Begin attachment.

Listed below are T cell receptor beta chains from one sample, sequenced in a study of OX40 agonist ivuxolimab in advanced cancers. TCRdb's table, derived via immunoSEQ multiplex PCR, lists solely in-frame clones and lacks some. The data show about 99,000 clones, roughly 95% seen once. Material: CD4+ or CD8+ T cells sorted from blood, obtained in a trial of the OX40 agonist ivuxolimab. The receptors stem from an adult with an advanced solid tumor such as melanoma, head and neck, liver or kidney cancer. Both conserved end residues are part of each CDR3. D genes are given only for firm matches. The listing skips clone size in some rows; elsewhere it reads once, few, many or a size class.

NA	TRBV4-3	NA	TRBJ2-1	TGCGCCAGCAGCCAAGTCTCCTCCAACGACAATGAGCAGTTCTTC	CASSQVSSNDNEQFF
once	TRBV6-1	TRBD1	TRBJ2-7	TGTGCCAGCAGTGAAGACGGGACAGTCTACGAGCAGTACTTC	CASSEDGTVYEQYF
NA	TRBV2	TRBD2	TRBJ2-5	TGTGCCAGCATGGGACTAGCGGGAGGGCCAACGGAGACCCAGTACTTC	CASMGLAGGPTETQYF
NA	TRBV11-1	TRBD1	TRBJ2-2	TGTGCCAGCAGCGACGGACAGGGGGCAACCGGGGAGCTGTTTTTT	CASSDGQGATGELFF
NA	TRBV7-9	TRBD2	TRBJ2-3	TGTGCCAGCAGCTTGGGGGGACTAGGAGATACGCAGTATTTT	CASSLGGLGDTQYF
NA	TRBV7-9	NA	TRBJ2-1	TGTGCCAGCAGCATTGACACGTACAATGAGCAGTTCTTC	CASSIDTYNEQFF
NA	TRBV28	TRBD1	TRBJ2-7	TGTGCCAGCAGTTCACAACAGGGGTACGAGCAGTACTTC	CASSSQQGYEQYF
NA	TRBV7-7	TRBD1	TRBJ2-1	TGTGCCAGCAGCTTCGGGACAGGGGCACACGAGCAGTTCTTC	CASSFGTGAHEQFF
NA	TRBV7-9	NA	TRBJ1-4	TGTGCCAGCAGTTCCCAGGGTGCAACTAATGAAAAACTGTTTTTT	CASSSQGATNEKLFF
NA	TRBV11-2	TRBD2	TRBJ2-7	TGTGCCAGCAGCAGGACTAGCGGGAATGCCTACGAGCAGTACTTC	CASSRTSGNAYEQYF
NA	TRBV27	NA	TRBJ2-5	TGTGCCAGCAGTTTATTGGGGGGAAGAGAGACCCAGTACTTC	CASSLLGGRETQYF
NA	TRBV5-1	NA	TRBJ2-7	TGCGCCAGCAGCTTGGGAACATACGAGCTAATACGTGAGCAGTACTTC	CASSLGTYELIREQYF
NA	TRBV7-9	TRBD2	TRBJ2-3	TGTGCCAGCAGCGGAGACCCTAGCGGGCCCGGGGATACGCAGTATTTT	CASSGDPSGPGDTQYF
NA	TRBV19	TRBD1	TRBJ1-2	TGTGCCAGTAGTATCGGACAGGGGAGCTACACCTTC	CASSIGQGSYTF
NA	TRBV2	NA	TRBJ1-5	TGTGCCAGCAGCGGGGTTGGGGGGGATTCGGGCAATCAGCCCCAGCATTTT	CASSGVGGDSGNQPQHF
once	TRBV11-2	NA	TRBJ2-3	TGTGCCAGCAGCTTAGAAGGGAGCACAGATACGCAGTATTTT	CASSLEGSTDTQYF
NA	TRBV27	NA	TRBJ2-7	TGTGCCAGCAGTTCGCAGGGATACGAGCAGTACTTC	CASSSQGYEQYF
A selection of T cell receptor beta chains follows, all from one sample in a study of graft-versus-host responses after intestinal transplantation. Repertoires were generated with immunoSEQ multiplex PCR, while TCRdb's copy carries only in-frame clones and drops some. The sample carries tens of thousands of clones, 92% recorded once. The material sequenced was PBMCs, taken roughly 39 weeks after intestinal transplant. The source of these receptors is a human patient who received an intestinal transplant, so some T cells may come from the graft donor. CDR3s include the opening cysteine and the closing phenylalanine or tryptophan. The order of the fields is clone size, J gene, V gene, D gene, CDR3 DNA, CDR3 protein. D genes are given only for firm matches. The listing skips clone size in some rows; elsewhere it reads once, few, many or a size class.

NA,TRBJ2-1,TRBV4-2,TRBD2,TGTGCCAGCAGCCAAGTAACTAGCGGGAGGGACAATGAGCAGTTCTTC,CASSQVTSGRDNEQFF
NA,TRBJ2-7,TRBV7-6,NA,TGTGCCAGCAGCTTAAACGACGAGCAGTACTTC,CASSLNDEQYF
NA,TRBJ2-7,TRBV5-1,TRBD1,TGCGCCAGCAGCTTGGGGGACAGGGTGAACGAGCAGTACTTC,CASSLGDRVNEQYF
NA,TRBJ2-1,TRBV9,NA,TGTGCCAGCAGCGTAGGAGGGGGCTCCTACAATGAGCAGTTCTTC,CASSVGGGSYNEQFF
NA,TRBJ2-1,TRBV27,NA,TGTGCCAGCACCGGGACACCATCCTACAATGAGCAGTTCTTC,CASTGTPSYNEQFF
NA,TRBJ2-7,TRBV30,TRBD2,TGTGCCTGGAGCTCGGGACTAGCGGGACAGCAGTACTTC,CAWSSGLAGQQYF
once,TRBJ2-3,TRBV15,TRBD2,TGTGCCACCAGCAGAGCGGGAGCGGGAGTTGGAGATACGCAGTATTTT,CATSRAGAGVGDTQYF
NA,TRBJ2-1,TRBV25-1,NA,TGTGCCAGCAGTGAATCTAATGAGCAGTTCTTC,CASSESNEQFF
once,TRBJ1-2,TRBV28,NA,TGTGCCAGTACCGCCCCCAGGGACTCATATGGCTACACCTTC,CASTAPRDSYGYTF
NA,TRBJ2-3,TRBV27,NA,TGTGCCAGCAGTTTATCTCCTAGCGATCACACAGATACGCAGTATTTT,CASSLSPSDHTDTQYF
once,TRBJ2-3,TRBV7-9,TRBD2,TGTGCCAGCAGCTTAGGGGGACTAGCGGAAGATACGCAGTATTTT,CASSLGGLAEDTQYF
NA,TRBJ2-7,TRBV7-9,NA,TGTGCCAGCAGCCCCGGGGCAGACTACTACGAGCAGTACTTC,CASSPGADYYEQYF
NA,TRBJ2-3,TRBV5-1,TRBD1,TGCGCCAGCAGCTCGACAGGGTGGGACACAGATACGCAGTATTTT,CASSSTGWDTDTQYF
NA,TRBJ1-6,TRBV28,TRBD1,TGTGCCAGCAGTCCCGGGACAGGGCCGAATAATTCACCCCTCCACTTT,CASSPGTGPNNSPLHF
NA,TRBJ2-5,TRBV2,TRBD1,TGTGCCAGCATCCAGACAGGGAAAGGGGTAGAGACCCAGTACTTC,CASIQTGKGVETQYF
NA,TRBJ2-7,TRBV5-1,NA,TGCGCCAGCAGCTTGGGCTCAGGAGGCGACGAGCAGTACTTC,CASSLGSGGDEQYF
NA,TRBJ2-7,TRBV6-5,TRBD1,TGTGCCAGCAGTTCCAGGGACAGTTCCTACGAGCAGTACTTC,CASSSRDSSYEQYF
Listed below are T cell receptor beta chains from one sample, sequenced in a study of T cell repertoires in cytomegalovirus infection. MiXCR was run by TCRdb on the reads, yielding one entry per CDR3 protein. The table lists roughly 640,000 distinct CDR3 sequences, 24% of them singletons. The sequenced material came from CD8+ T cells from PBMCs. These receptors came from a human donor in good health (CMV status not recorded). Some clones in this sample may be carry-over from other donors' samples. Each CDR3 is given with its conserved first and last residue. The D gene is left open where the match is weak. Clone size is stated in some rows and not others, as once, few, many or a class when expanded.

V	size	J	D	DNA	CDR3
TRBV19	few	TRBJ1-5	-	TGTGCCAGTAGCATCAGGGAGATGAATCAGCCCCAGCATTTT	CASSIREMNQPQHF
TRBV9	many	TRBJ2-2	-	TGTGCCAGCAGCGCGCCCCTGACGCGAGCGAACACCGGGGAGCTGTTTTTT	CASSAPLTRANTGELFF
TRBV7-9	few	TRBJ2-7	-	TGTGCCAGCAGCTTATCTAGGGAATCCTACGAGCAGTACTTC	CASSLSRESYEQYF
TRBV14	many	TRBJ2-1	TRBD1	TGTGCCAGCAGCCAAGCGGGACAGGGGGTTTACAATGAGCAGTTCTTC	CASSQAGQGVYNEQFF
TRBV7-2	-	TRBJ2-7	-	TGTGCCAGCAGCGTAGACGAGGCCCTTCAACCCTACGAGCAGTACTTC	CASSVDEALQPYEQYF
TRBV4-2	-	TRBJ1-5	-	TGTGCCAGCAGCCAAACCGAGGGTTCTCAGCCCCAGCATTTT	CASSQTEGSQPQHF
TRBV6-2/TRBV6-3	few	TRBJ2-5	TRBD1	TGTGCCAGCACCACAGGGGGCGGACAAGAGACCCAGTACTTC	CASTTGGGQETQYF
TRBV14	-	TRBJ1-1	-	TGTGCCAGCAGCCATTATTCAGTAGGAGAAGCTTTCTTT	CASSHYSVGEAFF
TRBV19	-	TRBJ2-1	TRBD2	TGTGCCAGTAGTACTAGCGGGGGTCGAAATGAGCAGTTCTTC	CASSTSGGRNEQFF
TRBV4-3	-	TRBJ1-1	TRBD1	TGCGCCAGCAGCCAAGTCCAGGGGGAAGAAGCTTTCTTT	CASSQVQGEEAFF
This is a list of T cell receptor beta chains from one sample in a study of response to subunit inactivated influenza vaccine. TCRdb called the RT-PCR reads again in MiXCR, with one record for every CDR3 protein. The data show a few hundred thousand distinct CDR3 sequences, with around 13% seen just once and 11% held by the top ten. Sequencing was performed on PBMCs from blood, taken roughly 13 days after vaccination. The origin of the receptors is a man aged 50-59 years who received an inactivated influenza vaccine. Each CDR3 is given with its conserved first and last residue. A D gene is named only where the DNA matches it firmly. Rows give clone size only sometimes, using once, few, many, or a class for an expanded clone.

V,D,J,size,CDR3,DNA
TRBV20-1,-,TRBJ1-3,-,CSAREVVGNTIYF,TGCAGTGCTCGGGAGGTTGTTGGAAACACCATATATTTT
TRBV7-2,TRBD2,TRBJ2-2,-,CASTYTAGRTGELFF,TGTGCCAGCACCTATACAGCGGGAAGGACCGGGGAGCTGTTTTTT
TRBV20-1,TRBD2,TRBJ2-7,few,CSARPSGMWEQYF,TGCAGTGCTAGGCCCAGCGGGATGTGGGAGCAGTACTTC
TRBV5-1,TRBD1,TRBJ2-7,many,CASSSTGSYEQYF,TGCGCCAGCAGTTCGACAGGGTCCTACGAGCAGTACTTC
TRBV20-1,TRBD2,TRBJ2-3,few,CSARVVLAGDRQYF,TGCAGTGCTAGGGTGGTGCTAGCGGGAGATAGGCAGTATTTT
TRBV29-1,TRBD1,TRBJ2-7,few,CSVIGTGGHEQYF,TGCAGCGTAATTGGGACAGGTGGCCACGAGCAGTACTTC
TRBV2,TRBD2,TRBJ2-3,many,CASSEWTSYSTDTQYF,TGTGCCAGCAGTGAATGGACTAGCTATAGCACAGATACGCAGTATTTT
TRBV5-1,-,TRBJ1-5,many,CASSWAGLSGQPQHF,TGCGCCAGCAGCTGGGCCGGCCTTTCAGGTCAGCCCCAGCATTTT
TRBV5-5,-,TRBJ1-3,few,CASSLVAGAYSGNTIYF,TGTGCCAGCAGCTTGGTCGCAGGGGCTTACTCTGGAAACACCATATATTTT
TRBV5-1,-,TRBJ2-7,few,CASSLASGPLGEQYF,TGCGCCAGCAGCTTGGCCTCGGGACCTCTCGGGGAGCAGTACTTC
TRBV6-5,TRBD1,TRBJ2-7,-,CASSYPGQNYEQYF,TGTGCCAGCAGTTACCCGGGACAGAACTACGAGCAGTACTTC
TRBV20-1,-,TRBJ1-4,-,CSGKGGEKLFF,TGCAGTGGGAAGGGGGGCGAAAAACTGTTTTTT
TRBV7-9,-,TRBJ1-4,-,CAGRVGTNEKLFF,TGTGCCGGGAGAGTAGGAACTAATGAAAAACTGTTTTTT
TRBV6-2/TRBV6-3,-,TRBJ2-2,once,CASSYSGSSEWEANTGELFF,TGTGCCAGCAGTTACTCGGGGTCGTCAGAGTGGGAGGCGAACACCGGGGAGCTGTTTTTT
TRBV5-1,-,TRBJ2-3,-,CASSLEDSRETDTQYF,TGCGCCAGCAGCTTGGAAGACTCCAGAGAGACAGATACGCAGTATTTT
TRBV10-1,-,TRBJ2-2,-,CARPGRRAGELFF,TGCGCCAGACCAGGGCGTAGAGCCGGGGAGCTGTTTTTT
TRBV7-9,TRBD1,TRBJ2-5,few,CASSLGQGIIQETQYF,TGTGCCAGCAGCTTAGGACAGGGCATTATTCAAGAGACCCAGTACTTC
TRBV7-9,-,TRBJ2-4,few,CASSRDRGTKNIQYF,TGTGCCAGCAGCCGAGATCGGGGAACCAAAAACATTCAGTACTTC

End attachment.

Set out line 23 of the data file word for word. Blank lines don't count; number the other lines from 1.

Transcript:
NA,TRBJ2-1,TRBV9,NA,TGTGCCAGCAGCGTAGGAGGGGGCTCCTACAATGAGCAGTTCTTC,CASSVGGGSYNEQFF